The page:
Creator: DC Comics (he actually had his own comic book)

First Appeared: 1965

Snide Comment: Shape of a chipmunk!


Secret Identity: Frank Oliver

Origin: Oliver, shockingly a native of Australia, was obsessed with kangaroos and began to live with them. He ate the same food, ran and hopped with them, until he developed the same abilities as his marsupial friends.

Powers: He can box and jump just like a kangaroo!

Appearance: A muscular Crocodile Dundee.

Lame Factor: One can only imagine what life in the Outback must have been like for Oliver and his kangaroo pals as the skipped, hopped, and dined together.

Creator: Marvel Comics (first appeared as an enemy to Spiderman)

First Appeared: 1970

Snide Factor: May be the lamest origin story ever.

Mole Man

Secret Identity: Harvey Rupert Elder

Origin: A genius, but very ugly, Elder was shunned for his looks. He spent his life searching for a legendary underground kingdom. Finally, after washing up on the shores of Monster Island (we don’t make this stuff up, folks) he found Subterranea and became one of its masters.

Powers: He’s blind, but all his other senses are razor sharp. He has the radar of a bat (but apparently the name Bat Man was taken). He invents all kinds of weird weaponry that he uses in combat.

Appearance: Think Danny DeVito with thick glasses.

Lame Factor: He’s a mole. Need we say anymore?

Creator: Marvel Comics (originally a villain to The Fantastic Four)

First Appeared: 1961

Snide Comment: Mole Man was created by Stan Lee – even the king can have an off day.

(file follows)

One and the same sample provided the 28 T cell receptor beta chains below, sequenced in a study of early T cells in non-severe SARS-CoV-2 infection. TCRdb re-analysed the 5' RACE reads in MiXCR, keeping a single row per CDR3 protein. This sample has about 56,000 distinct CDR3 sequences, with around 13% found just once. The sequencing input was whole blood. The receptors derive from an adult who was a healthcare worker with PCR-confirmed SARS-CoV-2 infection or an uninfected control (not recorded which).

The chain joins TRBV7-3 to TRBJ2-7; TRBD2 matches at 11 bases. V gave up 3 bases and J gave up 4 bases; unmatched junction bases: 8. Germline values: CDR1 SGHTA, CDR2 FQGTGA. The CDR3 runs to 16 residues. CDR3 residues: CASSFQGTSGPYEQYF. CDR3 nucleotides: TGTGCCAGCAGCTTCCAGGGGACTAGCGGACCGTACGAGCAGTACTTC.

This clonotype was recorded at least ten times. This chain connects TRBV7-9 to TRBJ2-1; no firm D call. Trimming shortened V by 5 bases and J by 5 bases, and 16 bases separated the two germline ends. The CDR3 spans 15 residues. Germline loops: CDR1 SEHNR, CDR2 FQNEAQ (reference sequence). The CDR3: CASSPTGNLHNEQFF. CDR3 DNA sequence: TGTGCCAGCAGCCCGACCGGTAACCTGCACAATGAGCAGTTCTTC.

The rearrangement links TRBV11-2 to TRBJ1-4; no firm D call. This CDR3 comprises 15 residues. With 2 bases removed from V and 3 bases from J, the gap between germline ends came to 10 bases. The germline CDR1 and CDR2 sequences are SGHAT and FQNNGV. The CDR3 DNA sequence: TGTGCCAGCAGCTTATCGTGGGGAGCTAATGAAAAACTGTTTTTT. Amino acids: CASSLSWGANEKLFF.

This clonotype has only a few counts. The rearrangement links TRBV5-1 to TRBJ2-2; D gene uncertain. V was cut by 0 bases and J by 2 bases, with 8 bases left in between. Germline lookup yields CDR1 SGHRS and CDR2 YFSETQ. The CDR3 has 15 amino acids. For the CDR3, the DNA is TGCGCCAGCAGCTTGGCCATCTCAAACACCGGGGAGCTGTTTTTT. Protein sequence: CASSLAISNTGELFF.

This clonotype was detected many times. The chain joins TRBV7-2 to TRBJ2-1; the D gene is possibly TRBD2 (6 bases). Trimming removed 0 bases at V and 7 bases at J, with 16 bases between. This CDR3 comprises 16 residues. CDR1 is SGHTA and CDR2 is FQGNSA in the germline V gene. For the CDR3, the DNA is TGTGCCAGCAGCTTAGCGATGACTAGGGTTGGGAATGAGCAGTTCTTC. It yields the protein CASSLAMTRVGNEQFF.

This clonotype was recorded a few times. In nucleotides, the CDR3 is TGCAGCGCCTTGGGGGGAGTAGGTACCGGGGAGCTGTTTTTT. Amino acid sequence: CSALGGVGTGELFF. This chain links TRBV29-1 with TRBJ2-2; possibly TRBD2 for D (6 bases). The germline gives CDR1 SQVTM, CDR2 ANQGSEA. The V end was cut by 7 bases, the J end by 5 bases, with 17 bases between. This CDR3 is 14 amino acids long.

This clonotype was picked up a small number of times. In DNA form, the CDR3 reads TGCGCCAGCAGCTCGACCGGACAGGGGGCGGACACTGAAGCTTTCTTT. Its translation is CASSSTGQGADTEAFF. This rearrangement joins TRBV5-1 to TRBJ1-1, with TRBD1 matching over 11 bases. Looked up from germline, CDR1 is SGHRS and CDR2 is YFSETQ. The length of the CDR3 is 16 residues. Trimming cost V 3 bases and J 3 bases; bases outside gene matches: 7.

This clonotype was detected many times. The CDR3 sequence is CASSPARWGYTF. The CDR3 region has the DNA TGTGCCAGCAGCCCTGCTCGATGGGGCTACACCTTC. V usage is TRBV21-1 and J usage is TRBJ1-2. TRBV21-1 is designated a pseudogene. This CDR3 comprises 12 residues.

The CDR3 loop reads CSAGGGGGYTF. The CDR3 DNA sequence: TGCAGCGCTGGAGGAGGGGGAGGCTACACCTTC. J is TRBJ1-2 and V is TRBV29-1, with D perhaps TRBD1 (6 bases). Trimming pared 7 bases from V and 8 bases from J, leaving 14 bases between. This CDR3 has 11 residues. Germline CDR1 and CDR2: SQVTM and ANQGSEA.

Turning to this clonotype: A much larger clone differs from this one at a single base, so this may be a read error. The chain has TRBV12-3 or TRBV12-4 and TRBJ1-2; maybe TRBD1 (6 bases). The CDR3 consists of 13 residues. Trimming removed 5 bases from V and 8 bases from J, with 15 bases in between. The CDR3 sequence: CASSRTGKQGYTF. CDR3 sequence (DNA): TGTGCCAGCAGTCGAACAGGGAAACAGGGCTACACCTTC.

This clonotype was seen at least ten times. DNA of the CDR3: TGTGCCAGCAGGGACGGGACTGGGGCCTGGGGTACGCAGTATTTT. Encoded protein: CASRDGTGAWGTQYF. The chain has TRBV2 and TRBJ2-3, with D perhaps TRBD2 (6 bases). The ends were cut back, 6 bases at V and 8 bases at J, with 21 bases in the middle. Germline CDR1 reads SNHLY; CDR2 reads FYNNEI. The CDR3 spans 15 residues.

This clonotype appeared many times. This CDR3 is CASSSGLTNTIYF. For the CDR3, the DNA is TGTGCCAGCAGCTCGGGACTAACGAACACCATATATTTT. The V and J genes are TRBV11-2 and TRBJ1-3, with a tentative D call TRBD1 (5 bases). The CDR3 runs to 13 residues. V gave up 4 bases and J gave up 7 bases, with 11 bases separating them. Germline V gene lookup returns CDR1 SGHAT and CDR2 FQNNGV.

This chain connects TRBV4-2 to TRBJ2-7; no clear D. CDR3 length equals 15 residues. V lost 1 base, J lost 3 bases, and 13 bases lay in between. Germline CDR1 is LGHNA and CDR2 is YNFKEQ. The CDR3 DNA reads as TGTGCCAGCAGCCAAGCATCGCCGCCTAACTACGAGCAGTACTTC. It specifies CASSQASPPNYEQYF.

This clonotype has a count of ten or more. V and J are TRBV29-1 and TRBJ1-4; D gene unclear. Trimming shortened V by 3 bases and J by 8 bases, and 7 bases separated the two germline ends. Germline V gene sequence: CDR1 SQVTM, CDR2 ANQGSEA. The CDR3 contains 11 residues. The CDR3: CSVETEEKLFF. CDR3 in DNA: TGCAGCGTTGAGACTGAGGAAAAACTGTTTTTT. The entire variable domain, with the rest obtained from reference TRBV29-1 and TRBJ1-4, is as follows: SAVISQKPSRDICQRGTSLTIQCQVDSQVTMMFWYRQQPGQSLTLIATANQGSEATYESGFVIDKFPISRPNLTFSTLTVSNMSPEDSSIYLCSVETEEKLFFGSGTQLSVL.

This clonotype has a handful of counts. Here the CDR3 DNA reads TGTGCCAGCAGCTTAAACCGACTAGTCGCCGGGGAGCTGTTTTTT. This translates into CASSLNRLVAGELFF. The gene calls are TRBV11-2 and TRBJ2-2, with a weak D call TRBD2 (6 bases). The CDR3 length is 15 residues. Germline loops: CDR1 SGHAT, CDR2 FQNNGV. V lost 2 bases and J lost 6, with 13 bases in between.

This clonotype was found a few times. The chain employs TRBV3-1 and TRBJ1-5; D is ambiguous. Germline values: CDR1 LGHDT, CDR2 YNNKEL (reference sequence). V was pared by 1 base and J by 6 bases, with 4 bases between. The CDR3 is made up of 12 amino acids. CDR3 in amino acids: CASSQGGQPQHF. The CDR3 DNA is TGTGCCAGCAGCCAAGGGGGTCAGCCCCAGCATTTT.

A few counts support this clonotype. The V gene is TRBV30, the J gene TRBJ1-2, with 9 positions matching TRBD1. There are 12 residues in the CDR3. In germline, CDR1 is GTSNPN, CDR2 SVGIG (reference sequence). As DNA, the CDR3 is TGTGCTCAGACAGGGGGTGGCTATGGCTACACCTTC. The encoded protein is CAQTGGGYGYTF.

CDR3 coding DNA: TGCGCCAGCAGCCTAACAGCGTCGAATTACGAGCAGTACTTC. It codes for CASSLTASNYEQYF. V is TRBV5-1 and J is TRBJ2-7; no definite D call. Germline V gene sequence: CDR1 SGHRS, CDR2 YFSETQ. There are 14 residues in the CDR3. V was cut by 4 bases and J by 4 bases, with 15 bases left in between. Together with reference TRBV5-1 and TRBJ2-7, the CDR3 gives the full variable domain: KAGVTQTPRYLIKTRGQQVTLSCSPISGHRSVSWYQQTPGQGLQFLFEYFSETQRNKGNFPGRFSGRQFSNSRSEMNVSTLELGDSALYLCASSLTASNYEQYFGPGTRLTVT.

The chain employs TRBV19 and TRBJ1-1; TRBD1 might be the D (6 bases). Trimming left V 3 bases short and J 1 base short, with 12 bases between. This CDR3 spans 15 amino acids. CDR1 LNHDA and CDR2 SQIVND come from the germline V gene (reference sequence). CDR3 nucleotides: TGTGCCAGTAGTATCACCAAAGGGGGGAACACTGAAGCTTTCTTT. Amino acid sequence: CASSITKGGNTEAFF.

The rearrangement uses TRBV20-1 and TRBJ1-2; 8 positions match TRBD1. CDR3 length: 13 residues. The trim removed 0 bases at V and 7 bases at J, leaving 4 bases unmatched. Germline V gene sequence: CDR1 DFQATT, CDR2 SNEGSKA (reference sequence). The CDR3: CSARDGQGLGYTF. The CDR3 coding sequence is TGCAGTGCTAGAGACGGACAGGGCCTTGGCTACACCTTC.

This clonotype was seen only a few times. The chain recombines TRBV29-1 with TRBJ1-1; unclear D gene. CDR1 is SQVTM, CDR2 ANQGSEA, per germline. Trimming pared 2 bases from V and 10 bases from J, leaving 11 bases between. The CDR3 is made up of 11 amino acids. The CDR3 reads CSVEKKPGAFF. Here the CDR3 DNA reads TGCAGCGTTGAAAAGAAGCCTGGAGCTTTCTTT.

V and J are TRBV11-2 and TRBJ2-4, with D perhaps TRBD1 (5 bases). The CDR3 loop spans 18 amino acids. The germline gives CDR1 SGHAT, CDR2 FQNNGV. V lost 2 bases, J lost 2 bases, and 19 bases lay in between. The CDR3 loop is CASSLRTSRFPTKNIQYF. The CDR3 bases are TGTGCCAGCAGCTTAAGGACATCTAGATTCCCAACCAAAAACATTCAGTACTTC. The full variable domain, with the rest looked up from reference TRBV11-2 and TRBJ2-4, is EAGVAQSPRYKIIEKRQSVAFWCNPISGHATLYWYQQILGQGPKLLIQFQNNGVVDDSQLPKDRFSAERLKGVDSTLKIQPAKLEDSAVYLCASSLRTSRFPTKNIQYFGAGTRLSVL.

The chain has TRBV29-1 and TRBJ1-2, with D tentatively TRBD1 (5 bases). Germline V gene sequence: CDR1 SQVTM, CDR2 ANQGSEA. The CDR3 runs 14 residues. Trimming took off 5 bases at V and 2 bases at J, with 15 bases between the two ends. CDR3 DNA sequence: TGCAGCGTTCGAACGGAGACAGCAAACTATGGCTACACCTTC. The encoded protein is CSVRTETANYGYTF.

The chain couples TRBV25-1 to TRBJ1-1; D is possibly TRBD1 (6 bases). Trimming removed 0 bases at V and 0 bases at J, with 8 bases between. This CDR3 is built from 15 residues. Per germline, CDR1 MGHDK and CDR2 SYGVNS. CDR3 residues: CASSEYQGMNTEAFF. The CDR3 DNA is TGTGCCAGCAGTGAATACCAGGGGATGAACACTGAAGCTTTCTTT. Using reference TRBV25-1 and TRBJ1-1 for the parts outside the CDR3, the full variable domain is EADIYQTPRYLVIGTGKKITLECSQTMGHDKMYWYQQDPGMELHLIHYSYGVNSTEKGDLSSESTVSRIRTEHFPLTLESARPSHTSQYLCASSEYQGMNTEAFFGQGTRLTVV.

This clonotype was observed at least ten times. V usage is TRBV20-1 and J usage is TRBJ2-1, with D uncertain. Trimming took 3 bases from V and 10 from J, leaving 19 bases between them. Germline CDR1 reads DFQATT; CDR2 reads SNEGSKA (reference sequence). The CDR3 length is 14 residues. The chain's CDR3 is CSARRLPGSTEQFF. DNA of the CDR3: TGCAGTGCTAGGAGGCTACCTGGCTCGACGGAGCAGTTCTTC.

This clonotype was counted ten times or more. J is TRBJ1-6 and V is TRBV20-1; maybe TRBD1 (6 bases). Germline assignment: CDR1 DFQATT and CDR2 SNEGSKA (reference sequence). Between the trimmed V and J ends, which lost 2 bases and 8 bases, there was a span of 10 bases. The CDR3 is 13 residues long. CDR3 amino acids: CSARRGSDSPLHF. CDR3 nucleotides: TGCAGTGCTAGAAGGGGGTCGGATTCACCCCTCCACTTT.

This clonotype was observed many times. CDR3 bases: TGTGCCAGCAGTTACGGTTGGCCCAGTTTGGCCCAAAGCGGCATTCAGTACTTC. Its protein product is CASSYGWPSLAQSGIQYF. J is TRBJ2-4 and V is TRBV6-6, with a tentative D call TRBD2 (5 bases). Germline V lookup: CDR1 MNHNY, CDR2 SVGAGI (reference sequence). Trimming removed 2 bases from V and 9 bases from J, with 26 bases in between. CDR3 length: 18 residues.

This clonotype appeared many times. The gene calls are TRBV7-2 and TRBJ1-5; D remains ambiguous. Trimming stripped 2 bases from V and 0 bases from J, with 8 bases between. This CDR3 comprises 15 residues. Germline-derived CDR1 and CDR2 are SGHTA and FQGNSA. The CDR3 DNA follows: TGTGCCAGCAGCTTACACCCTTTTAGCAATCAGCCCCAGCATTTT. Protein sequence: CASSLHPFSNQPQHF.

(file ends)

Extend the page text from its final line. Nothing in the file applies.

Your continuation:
Matter-Eater Lad

Secret Identity: Tenzil Kem

Origin: Born on the planet Bismoll, Kem was injected with microbes like the rest of the population because it helped them eat their food. As a result, Kem is able to eat anything and well, unfortunately, he does.

Powers: He can eat any substance.

Appearance: A teenage boy in a green and yellow outfit of his superhero group – Legion of Super-Heroes.

Lame Factor: Matter-Eater Lad is proof that even comic book writers get desperate.

Creator: DC Comics

First Appeared: 1963

Snide Comment: No one wants to follow Matter-Eater Lad into the restroom.

Read our picks for the best and worst superhero movies

Read why the Rev. Colson Crosslick thinks comic books are evil

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Thursday, December 27, 2007
Poem: Spanish Poetry

By Kara Emily Krantz

if i read you
pablo neruda
with faux spanish lilts
will you smile at me

listen to the inflections
in my voice
until we fall asleep
in a blanket
of momentos silenciosos.

if i read you
spanish poetry
will you

remind me of kindness
with your warm
liquid eyes.
i barely comprehend
all the parts of you
i recognize.

if i sing you
pablo neruda
to the sounds of
your guitar
are we sharing music
or poetry
or perhaps
it is

how your silent moments
awaken such sweet
in me.

(This is the second poem by Kara Emily Krantz featured at DaRK PaRTY. Kara is a graduate student studying counseling psychology who lives in Central Massachusetts. You can read more of her verse at the Writer’s Café.)

Read Kara's poem "meanwhile i keep dancing" here

Read our musings on poetry and the first snow of the season here

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Wednesday, December 26, 2007
Six-word Stories
Is it possible to compose a complete short story in six words? It was a challenge once delivered to Ernest Hemingway. The great writer came up with this compelling piece of literature: "For sale: baby shoes, never used."